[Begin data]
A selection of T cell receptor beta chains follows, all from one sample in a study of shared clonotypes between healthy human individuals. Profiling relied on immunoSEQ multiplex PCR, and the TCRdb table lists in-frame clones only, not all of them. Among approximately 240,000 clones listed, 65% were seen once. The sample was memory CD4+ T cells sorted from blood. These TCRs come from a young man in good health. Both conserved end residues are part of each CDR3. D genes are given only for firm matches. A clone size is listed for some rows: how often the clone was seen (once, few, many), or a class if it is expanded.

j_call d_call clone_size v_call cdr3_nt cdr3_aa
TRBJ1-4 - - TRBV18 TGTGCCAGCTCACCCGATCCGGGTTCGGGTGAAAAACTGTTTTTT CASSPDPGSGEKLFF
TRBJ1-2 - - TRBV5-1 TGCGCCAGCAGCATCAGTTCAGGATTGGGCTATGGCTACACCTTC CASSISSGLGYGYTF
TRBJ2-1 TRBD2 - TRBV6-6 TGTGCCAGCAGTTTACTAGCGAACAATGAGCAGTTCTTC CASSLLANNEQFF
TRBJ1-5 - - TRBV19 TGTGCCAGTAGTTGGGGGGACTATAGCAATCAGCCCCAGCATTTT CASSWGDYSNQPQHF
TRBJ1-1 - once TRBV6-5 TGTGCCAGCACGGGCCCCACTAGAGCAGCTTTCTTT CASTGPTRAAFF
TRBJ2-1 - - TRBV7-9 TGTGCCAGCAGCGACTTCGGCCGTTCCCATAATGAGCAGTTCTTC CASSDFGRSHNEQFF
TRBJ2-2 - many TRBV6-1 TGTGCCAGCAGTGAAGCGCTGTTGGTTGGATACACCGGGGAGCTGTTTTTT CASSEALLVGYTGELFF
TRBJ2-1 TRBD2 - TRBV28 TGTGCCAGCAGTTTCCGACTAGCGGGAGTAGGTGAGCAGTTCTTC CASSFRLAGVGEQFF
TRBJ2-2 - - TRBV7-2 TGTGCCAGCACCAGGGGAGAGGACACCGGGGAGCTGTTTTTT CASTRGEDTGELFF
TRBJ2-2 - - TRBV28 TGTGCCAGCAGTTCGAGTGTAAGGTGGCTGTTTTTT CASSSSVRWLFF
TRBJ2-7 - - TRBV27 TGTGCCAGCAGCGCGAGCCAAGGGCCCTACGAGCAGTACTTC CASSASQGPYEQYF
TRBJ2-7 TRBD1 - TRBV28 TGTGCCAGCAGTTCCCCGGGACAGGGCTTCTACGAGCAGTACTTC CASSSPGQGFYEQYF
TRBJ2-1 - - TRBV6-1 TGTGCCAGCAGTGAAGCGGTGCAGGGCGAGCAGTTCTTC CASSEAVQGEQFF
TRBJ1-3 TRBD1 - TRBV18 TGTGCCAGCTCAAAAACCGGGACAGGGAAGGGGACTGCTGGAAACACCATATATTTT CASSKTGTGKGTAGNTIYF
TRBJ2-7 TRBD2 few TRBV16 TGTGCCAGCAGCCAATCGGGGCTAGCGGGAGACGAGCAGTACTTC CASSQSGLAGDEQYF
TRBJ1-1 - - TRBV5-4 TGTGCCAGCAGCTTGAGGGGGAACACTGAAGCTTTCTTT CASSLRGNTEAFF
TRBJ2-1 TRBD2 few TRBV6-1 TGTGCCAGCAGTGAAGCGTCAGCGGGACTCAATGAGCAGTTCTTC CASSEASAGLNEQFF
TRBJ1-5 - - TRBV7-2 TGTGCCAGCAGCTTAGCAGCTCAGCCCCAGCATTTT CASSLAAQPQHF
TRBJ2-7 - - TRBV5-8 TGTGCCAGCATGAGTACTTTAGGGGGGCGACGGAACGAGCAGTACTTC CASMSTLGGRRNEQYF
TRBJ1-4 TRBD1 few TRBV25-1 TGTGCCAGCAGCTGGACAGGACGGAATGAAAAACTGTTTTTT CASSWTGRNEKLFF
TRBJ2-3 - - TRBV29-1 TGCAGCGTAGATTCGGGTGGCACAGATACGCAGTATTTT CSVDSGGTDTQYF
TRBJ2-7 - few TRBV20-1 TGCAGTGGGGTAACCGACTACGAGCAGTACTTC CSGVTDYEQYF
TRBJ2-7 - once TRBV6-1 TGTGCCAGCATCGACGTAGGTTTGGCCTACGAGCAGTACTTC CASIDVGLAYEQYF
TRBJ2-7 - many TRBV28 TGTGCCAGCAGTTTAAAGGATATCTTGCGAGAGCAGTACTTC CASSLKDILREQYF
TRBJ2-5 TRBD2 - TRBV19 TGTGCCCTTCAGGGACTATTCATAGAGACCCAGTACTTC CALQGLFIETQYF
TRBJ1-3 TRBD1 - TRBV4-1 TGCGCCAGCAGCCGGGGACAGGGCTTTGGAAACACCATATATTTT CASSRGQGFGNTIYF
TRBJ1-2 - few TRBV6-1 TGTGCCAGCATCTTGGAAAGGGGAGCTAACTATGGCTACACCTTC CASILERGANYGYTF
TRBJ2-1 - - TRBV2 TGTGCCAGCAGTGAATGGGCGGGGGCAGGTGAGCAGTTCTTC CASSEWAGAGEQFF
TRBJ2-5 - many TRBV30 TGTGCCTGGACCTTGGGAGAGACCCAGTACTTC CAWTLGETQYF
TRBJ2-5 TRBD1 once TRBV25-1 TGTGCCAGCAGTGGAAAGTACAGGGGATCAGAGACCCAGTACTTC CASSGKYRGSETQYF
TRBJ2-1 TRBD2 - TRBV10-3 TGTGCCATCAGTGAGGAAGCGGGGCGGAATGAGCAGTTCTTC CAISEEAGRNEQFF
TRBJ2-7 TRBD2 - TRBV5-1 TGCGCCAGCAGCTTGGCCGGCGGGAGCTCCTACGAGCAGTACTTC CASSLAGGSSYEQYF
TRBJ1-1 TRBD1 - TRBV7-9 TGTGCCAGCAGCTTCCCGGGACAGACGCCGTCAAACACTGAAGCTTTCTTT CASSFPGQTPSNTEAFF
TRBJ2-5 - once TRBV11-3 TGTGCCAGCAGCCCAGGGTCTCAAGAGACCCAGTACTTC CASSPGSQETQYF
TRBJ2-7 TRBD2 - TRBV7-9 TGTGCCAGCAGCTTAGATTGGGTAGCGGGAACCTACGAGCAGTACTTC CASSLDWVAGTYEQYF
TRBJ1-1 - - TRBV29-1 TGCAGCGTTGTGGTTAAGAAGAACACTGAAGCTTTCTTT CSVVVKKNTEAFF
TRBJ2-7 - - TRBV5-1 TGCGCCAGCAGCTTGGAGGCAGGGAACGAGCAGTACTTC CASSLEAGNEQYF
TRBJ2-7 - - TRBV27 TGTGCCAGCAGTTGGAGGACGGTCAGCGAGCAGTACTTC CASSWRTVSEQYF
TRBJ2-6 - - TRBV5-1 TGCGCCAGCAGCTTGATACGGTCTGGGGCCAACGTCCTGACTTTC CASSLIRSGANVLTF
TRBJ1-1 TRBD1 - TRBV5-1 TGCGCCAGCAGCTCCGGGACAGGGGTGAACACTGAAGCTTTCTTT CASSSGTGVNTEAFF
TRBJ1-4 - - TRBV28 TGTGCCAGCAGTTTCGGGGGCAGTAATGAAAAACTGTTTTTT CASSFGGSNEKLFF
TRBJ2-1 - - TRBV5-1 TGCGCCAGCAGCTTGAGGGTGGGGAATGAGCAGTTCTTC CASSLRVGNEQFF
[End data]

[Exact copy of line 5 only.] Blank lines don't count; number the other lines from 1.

TRBJ2-1 TRBD2 - TRBV6-6 TGTGCCAGCAGTTTACTAGCGAACAATGAGCAGTTCTTC CASSLLANNEQFF